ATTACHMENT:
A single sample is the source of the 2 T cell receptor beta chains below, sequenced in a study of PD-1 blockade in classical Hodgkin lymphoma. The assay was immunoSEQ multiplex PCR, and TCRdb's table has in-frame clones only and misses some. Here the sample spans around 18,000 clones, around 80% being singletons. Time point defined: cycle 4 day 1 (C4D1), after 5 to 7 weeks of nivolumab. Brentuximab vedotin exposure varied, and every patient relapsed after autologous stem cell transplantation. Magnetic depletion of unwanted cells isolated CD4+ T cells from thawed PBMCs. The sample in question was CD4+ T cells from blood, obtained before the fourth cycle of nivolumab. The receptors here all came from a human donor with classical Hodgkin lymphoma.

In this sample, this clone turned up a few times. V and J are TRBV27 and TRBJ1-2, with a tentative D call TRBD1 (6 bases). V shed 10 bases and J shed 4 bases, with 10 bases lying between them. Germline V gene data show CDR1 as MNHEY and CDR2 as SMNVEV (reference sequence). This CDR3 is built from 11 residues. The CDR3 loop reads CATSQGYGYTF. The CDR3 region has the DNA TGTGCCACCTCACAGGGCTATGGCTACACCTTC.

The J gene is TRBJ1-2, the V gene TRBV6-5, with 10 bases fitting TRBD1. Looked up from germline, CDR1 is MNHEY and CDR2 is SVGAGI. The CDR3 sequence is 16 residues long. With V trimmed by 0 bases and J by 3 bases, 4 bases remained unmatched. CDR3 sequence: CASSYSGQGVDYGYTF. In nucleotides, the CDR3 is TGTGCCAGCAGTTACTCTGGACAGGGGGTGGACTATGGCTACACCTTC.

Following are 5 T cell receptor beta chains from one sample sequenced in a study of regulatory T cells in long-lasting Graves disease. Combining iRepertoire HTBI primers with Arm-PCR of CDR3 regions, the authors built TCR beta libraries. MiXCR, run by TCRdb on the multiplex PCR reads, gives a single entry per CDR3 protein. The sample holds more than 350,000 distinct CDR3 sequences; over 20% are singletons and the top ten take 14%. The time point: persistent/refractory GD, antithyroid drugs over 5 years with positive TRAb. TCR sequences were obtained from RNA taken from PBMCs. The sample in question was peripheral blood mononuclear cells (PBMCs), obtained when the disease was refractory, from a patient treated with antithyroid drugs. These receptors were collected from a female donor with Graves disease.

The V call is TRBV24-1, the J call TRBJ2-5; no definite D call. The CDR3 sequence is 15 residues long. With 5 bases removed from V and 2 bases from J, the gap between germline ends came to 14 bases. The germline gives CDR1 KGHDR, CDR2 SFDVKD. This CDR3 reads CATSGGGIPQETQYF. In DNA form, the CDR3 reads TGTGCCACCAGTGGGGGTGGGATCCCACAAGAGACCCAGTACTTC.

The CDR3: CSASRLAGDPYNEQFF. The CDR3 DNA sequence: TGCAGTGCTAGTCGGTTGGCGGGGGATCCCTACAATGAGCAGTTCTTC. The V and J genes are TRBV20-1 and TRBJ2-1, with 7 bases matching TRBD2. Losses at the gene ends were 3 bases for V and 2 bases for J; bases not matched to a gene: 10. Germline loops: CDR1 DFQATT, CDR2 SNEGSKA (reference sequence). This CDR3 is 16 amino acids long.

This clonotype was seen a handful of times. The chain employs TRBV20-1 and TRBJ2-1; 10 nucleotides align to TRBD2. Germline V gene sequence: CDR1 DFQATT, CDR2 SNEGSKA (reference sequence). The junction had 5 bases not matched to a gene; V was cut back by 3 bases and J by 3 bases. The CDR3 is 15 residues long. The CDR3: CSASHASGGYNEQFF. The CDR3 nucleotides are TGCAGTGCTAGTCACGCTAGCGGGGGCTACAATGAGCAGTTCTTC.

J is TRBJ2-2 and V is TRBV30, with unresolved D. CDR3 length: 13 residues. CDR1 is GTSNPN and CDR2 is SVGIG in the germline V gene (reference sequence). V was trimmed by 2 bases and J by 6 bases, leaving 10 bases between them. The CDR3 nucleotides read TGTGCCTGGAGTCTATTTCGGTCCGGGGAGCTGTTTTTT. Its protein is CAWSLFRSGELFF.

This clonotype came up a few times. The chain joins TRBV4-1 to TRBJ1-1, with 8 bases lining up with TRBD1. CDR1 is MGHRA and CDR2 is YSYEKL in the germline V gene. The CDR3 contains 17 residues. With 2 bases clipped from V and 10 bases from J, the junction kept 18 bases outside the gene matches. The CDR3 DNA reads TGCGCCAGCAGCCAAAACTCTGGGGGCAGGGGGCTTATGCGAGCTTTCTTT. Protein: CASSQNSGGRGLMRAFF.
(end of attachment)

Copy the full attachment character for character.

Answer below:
A single sample is the source of the 2 T cell receptor beta chains below, sequenced in a study of PD-1 blockade in classical Hodgkin lymphoma. The assay was immunoSEQ multiplex PCR, and TCRdb's table has in-frame clones only and misses some. Here the sample spans around 18,000 clones, around 80% being singletons. Time point defined: cycle 4 day 1 (C4D1), after 5 to 7 weeks of nivolumab. Brentuximab vedotin exposure varied, and every patient relapsed after autologous stem cell transplantation. Magnetic depletion of unwanted cells isolated CD4+ T cells from thawed PBMCs. The sample in question was CD4+ T cells from blood, obtained before the fourth cycle of nivolumab. The receptors here all came from a human donor with classical Hodgkin lymphoma.

In this sample, this clone turned up a few times. V and J are TRBV27 and TRBJ1-2, with a tentative D call TRBD1 (6 bases). V shed 10 bases and J shed 4 bases, with 10 bases lying between them. Germline V gene data show CDR1 as MNHEY and CDR2 as SMNVEV (reference sequence). This CDR3 is built from 11 residues. The CDR3 loop reads CATSQGYGYTF. The CDR3 region has the DNA TGTGCCACCTCACAGGGCTATGGCTACACCTTC.

The J gene is TRBJ1-2, the V gene TRBV6-5, with 10 bases fitting TRBD1. Looked up from germline, CDR1 is MNHEY and CDR2 is SVGAGI. The CDR3 sequence is 16 residues long. With V trimmed by 0 bases and J by 3 bases, 4 bases remained unmatched. CDR3 sequence: CASSYSGQGVDYGYTF. In nucleotides, the CDR3 is TGTGCCAGCAGTTACTCTGGACAGGGGGTGGACTATGGCTACACCTTC.

Following are 5 T cell receptor beta chains from one sample sequenced in a study of regulatory T cells in long-lasting Graves disease. Combining iRepertoire HTBI primers with Arm-PCR of CDR3 regions, the authors built TCR beta libraries. MiXCR, run by TCRdb on the multiplex PCR reads, gives a single entry per CDR3 protein. The sample holds more than 350,000 distinct CDR3 sequences; over 20% are singletons and the top ten take 14%. The time point: persistent/refractory GD, antithyroid drugs over 5 years with positive TRAb. TCR sequences were obtained from RNA taken from PBMCs. The sample in question was peripheral blood mononuclear cells (PBMCs), obtained when the disease was refractory, from a patient treated with antithyroid drugs. These receptors were collected from a female donor with Graves disease.

The V call is TRBV24-1, the J call TRBJ2-5; no definite D call. The CDR3 sequence is 15 residues long. With 5 bases removed from V and 2 bases from J, the gap between germline ends came to 14 bases. The germline gives CDR1 KGHDR, CDR2 SFDVKD. This CDR3 reads CATSGGGIPQETQYF. In DNA form, the CDR3 reads TGTGCCACCAGTGGGGGTGGGATCCCACAAGAGACCCAGTACTTC.

The CDR3: CSASRLAGDPYNEQFF. The CDR3 DNA sequence: TGCAGTGCTAGTCGGTTGGCGGGGGATCCCTACAATGAGCAGTTCTTC. The V and J genes are TRBV20-1 and TRBJ2-1, with 7 bases matching TRBD2. Losses at the gene ends were 3 bases for V and 2 bases for J; bases not matched to a gene: 10. Germline loops: CDR1 DFQATT, CDR2 SNEGSKA (reference sequence). This CDR3 is 16 amino acids long.

This clonotype was seen a handful of times. The chain employs TRBV20-1 and TRBJ2-1; 10 nucleotides align to TRBD2. Germline V gene sequence: CDR1 DFQATT, CDR2 SNEGSKA (reference sequence). The junction had 5 bases not matched to a gene; V was cut back by 3 bases and J by 3 bases. The CDR3 is 15 residues long. The CDR3: CSASHASGGYNEQFF. The CDR3 nucleotides are TGCAGTGCTAGTCACGCTAGCGGGGGCTACAATGAGCAGTTCTTC.

J is TRBJ2-2 and V is TRBV30, with unresolved D. CDR3 length: 13 residues. CDR1 is GTSNPN and CDR2 is SVGIG in the germline V gene (reference sequence). V was trimmed by 2 bases and J by 6 bases, leaving 10 bases between them. The CDR3 nucleotides read TGTGCCTGGAGTCTATTTCGGTCCGGGGAGCTGTTTTTT. Its protein is CAWSLFRSGELFF.

This clonotype came up a few times. The chain joins TRBV4-1 to TRBJ1-1, with 8 bases lining up with TRBD1. CDR1 is MGHRA and CDR2 is YSYEKL in the germline V gene. The CDR3 contains 17 residues. With 2 bases clipped from V and 10 bases from J, the junction kept 18 bases outside the gene matches. The CDR3 DNA reads TGCGCCAGCAGCCAAAACTCTGGGGGCAGGGGGCTTATGCGAGCTTTCTTT. Protein: CASSQNSGGRGLMRAFF.